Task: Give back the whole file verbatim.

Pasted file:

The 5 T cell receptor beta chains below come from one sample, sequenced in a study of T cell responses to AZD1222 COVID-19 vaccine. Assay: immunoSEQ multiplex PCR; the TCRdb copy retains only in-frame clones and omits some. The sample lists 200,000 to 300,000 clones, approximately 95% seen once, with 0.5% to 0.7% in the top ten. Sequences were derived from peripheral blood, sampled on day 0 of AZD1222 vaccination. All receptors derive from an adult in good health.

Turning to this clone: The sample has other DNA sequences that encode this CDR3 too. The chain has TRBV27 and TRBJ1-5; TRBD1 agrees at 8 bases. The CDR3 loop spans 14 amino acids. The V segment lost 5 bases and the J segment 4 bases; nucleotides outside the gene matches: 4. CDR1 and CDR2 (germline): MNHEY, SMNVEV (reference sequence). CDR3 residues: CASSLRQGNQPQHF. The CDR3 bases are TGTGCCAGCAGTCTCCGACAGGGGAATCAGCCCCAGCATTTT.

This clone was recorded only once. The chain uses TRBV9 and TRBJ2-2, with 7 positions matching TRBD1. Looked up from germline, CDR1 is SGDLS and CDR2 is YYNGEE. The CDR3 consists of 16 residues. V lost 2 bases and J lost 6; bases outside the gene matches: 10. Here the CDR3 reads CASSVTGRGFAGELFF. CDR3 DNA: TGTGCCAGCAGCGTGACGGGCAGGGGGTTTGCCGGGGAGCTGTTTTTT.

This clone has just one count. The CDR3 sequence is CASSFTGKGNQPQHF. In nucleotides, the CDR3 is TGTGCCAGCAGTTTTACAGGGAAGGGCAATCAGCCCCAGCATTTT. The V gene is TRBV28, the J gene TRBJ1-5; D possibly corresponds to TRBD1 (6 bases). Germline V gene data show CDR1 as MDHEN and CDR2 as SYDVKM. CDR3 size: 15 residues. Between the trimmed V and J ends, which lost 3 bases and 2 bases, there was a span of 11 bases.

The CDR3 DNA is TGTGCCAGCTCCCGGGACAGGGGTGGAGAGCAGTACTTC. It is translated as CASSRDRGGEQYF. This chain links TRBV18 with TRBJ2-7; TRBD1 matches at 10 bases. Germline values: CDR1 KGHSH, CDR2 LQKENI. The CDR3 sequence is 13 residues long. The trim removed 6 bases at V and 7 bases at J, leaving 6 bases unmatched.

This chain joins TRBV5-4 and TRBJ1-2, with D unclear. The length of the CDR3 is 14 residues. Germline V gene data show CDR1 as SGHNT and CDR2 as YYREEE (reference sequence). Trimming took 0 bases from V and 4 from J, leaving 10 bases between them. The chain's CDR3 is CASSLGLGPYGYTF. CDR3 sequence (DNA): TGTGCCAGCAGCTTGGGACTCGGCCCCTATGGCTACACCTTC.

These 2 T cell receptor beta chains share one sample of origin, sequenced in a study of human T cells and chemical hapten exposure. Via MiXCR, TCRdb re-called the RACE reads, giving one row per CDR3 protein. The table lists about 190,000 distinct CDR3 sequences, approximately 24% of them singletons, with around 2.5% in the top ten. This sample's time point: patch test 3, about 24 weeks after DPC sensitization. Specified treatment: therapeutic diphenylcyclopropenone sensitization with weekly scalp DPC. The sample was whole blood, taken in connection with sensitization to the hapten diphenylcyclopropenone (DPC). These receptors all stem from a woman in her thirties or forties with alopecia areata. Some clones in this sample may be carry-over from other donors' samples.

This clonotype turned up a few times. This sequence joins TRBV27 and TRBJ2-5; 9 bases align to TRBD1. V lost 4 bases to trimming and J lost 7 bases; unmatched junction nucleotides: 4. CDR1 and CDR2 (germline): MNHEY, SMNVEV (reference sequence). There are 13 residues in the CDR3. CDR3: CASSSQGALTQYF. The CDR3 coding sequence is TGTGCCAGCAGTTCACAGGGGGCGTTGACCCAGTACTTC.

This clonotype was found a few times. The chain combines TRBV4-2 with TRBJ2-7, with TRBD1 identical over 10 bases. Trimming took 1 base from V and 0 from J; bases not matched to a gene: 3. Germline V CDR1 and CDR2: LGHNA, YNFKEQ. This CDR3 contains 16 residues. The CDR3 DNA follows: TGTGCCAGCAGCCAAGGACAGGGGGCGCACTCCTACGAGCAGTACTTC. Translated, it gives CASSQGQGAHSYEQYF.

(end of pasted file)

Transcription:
The 5 T cell receptor beta chains below come from one sample, sequenced in a study of T cell responses to AZD1222 COVID-19 vaccine. Assay: immunoSEQ multiplex PCR; the TCRdb copy retains only in-frame clones and omits some. The sample lists 200,000 to 300,000 clones, approximately 95% seen once, with 0.5% to 0.7% in the top ten. Sequences were derived from peripheral blood, sampled on day 0 of AZD1222 vaccination. All receptors derive from an adult in good health.

Turning to this clone: The sample has other DNA sequences that encode this CDR3 too. The chain has TRBV27 and TRBJ1-5; TRBD1 agrees at 8 bases. The CDR3 loop spans 14 amino acids. The V segment lost 5 bases and the J segment 4 bases; nucleotides outside the gene matches: 4. CDR1 and CDR2 (germline): MNHEY, SMNVEV (reference sequence). CDR3 residues: CASSLRQGNQPQHF. The CDR3 bases are TGTGCCAGCAGTCTCCGACAGGGGAATCAGCCCCAGCATTTT.

This clone was recorded only once. The chain uses TRBV9 and TRBJ2-2, with 7 positions matching TRBD1. Looked up from germline, CDR1 is SGDLS and CDR2 is YYNGEE. The CDR3 consists of 16 residues. V lost 2 bases and J lost 6; bases outside the gene matches: 10. Here the CDR3 reads CASSVTGRGFAGELFF. CDR3 DNA: TGTGCCAGCAGCGTGACGGGCAGGGGGTTTGCCGGGGAGCTGTTTTTT.

This clone has just one count. The CDR3 sequence is CASSFTGKGNQPQHF. In nucleotides, the CDR3 is TGTGCCAGCAGTTTTACAGGGAAGGGCAATCAGCCCCAGCATTTT. The V gene is TRBV28, the J gene TRBJ1-5; D possibly corresponds to TRBD1 (6 bases). Germline V gene data show CDR1 as MDHEN and CDR2 as SYDVKM. CDR3 size: 15 residues. Between the trimmed V and J ends, which lost 3 bases and 2 bases, there was a span of 11 bases.

The CDR3 DNA is TGTGCCAGCTCCCGGGACAGGGGTGGAGAGCAGTACTTC. It is translated as CASSRDRGGEQYF. This chain links TRBV18 with TRBJ2-7; TRBD1 matches at 10 bases. Germline values: CDR1 KGHSH, CDR2 LQKENI. The CDR3 sequence is 13 residues long. The trim removed 6 bases at V and 7 bases at J, leaving 6 bases unmatched.

This chain joins TRBV5-4 and TRBJ1-2, with D unclear. The length of the CDR3 is 14 residues. Germline V gene data show CDR1 as SGHNT and CDR2 as YYREEE (reference sequence). Trimming took 0 bases from V and 4 from J, leaving 10 bases between them. The chain's CDR3 is CASSLGLGPYGYTF. CDR3 sequence (DNA): TGTGCCAGCAGCTTGGGACTCGGCCCCTATGGCTACACCTTC.

These 2 T cell receptor beta chains share one sample of origin, sequenced in a study of human T cells and chemical hapten exposure. Via MiXCR, TCRdb re-called the RACE reads, giving one row per CDR3 protein. The table lists about 190,000 distinct CDR3 sequences, approximately 24% of them singletons, with around 2.5% in the top ten. This sample's time point: patch test 3, about 24 weeks after DPC sensitization. Specified treatment: therapeutic diphenylcyclopropenone sensitization with weekly scalp DPC. The sample was whole blood, taken in connection with sensitization to the hapten diphenylcyclopropenone (DPC). These receptors all stem from a woman in her thirties or forties with alopecia areata. Some clones in this sample may be carry-over from other donors' samples.

This clonotype turned up a few times. This sequence joins TRBV27 and TRBJ2-5; 9 bases align to TRBD1. V lost 4 bases to trimming and J lost 7 bases; unmatched junction nucleotides: 4. CDR1 and CDR2 (germline): MNHEY, SMNVEV (reference sequence). There are 13 residues in the CDR3. CDR3: CASSSQGALTQYF. The CDR3 coding sequence is TGTGCCAGCAGTTCACAGGGGGCGTTGACCCAGTACTTC.

This clonotype was found a few times. The chain combines TRBV4-2 with TRBJ2-7, with TRBD1 identical over 10 bases. Trimming took 1 base from V and 0 from J; bases not matched to a gene: 3. Germline V CDR1 and CDR2: LGHNA, YNFKEQ. This CDR3 contains 16 residues. The CDR3 DNA follows: TGTGCCAGCAGCCAAGGACAGGGGGCGCACTCCTACGAGCAGTACTTC. Translated, it gives CASSQGQGAHSYEQYF.